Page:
Waaaaay back when I started working at my library, my colleague Kate Sheehan and I talked about a program she had been meaning to try. We moved it to the back burner for many months, but this summer, we were able to get the planning process going, and the program began this fall.
We called it Juniors Helping Seniors, and here’s what it is: teens aged 13-18 tutor seniors (well, they don’t technically have to be senior citizens–they can really be adults of any age,’ but the name is cute) on how to use a computer. The program is really geared toward adults who have little to no experience using a computer–this program isn’t for people interested in getting help concatenating spreadsheets, but rather for people who aren’t great at using a mouse, or downloading attachments from their email, or searching for information using Google.
I totally recommend organizing a program like this in your library, simply because it’s been working very well for us so far. If you’re interested, here’s how we did it.
The first thing I did was visit the high school volunteer fair. It was so great–in fact, most of the contacts I’ve made with teens came out of that event. I got kids to sign up for the Teen Advisory Board there, too. But there were definitely some who were specifically interested in Juniors Helping Seniors. I can’t really say why, except that teens in Darien seem very focused on community service; it’s valued in this town.
Kate and I reached out to the teens first, because without them, we didn’t have a program. Of all the teens who were interested, ten of them followed through. We planned two hour-long training sessions (they could choose which time slot to attend; there was only one hour worth of training per kid). In the training sessions, we basically talked about patience. Digital natives might have a hard time understanding the difficulty others can have with simple technology tasks. We told them about mousercise and how to explain the difference between a Gmail text ad and an actual email. But these were just examples of some of the things that seniors could ask about–essentially, we taught the teens how to break things down and take it slow.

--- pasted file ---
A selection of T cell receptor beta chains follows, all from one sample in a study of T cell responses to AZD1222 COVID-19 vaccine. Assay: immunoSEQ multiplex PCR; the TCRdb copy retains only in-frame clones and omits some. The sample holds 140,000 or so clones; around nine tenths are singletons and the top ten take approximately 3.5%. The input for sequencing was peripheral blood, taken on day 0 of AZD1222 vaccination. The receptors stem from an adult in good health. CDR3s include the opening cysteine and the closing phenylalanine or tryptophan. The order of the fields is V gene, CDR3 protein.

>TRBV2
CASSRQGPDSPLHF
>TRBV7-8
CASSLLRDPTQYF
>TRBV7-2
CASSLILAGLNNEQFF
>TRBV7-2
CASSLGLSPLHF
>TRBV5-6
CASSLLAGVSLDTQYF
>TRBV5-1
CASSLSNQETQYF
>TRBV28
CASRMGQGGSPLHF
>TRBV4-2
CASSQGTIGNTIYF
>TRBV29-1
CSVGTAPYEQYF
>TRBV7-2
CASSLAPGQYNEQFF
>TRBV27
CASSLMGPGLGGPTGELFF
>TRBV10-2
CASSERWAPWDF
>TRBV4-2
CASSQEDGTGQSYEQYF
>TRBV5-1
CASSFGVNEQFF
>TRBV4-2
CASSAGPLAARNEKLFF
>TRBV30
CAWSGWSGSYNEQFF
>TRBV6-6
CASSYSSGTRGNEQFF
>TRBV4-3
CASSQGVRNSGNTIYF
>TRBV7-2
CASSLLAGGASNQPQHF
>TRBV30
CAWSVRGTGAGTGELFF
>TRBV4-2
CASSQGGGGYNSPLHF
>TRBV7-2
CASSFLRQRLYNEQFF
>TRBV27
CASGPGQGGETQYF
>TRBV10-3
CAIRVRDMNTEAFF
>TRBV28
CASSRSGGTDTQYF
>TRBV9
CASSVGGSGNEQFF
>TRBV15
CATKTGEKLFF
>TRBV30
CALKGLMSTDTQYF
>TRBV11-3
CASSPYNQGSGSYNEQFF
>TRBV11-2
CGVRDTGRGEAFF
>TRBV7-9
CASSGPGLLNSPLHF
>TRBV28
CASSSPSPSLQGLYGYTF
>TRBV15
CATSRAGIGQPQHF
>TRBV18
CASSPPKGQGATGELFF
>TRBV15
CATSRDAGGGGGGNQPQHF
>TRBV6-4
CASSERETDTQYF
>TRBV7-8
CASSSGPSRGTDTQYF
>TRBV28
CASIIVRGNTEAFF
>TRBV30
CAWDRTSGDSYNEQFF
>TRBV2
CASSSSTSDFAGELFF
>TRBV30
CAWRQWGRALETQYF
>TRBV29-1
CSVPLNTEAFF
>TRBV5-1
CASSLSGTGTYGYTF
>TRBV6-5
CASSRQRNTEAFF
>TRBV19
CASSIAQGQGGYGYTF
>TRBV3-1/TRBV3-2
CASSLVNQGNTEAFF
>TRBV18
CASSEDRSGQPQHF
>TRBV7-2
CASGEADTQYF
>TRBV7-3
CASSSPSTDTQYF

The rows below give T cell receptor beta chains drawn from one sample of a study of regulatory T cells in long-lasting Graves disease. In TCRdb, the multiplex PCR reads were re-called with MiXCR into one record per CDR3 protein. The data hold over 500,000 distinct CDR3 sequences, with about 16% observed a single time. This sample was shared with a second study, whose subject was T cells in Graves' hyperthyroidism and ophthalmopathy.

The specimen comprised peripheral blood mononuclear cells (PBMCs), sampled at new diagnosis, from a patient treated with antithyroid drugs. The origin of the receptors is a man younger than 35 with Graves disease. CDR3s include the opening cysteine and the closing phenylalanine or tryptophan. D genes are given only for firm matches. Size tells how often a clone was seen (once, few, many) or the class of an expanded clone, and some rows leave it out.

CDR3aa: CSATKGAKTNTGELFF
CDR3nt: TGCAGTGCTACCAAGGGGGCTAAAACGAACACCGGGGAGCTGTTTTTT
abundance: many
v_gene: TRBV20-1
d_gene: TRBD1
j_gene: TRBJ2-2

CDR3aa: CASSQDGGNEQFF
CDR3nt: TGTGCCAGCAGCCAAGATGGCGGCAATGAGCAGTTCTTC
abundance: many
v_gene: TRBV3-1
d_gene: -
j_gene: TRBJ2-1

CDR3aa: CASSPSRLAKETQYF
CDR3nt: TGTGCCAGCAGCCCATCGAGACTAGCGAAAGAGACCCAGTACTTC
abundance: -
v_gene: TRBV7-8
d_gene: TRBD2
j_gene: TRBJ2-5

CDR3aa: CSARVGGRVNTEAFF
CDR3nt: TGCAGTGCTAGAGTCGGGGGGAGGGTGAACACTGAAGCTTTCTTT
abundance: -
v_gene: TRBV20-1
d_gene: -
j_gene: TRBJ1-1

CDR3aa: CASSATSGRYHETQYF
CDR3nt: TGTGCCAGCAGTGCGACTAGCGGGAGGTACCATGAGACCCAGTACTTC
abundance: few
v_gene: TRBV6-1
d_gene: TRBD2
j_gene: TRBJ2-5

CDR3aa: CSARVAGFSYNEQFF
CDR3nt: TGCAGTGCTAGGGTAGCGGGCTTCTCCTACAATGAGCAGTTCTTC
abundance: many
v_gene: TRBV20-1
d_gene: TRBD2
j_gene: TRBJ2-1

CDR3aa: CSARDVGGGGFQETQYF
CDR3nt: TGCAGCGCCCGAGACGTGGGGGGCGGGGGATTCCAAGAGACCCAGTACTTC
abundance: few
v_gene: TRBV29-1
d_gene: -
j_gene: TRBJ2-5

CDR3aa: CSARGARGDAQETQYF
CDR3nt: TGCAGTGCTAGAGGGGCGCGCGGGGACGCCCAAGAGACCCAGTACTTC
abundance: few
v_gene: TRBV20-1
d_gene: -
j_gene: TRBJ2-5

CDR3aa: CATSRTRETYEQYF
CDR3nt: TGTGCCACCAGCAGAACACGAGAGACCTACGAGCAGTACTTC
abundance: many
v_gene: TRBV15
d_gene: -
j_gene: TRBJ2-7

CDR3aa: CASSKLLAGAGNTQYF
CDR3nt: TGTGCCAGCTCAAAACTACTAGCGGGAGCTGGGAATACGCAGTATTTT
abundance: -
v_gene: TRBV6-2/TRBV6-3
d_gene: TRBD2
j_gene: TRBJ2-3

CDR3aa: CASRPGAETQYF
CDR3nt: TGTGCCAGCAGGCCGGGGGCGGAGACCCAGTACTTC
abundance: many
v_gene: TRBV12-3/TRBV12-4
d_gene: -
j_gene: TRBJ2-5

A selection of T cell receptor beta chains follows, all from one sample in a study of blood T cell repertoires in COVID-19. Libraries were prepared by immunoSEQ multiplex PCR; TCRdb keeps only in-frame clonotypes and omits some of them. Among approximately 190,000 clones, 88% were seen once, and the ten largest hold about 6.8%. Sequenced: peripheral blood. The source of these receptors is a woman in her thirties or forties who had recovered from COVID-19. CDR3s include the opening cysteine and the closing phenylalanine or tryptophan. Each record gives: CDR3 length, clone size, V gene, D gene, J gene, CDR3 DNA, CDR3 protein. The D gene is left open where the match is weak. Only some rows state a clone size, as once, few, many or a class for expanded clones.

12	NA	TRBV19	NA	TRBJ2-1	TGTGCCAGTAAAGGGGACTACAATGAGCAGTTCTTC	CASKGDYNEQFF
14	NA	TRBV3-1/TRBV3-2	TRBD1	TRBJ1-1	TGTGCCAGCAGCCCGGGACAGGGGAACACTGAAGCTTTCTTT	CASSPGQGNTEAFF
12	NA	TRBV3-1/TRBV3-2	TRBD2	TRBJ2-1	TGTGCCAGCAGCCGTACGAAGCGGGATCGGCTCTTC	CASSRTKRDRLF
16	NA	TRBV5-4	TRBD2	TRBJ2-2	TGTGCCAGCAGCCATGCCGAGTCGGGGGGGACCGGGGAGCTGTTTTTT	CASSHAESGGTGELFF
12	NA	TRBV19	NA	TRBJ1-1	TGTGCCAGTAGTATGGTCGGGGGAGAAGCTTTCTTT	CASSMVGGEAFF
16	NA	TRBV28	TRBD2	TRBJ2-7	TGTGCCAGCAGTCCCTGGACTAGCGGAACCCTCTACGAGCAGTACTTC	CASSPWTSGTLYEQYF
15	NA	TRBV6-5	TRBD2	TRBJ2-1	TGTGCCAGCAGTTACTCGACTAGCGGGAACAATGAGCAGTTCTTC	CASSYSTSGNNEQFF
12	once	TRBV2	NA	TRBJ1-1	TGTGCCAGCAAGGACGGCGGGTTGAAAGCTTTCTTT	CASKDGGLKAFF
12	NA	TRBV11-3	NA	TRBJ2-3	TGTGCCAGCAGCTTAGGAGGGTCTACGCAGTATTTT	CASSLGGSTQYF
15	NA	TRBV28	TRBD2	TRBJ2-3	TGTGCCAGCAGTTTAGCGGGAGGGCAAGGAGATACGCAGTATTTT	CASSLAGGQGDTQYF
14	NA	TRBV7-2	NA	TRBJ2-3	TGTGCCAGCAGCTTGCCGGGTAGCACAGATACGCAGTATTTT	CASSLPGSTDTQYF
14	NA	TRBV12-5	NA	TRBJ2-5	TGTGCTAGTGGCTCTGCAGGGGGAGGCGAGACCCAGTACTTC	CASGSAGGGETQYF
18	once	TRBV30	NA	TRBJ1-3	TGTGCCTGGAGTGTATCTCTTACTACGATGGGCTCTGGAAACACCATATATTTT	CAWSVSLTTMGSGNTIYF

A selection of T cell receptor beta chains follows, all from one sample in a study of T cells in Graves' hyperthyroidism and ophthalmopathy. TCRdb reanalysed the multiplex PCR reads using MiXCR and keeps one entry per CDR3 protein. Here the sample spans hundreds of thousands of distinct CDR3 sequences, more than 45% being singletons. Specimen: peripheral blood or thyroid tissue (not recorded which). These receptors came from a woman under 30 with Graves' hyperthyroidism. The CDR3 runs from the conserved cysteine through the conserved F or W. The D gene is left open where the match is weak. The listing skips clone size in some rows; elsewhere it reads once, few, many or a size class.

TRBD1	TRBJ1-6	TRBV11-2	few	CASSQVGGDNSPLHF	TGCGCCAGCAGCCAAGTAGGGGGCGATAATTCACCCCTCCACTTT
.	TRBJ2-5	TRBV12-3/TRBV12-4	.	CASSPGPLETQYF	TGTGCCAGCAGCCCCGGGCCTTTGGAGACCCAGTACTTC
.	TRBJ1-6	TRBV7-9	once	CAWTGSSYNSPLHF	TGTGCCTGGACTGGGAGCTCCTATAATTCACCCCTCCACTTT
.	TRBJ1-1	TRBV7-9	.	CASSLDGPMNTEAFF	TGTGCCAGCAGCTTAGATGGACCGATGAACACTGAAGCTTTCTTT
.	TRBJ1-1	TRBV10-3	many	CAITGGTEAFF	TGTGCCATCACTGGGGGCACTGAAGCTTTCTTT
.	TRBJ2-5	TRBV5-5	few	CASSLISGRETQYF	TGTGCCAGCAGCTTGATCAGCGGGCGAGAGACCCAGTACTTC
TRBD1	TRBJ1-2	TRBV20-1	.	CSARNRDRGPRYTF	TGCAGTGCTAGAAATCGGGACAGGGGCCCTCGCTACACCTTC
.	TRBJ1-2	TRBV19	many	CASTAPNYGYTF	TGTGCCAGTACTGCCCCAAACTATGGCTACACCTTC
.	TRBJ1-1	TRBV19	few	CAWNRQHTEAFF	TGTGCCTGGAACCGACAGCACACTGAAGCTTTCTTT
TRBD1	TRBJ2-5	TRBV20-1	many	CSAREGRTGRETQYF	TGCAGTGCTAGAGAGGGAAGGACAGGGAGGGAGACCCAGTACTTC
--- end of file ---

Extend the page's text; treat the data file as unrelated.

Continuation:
Once the teens were trained, we called the seniors who were interested. To publicize the program, we made up flyers, put a post on the library website, and visited the senior center. Then I figured out when the seniors were free, when the teens were free, and started matching people up. It is an hour-long commitment, once a month. The junior/senior pair comes to the library and uses one of our computers, and the senior brings any questions they might have. I did sort of pre-screen over the phone to find out what the seniors were interested in to make sure that no one was going to be asking questions about stuff that a teen couldn’t address. So far, most questions are about using email, Word, and the internet.
We got off to a false start because on Sunday, the teen came in but not the senior, and it was disappointing all around. But then! Today! Two pairs were scheduled for 4 o’clock, and everyone showed, and it was AWESOME. The teens were so patient and friendly, and the seniors were so grateful. It was the perfect match, because there was no time crunch, no line of people waiting at the help desk, and the teens could focus all their attention on their “student.” The two boys who were here today were just great, and they even offered to come in again next week, which is above and beyond the commitment we asked of them.
Really, it’s been so cool, and one of the more successful programs we’ve done here for teens thus far. If you’re interested in starting a program like this at your library and you have questions or want any more information, please feel free to email me! (firstname.lastname@example.org)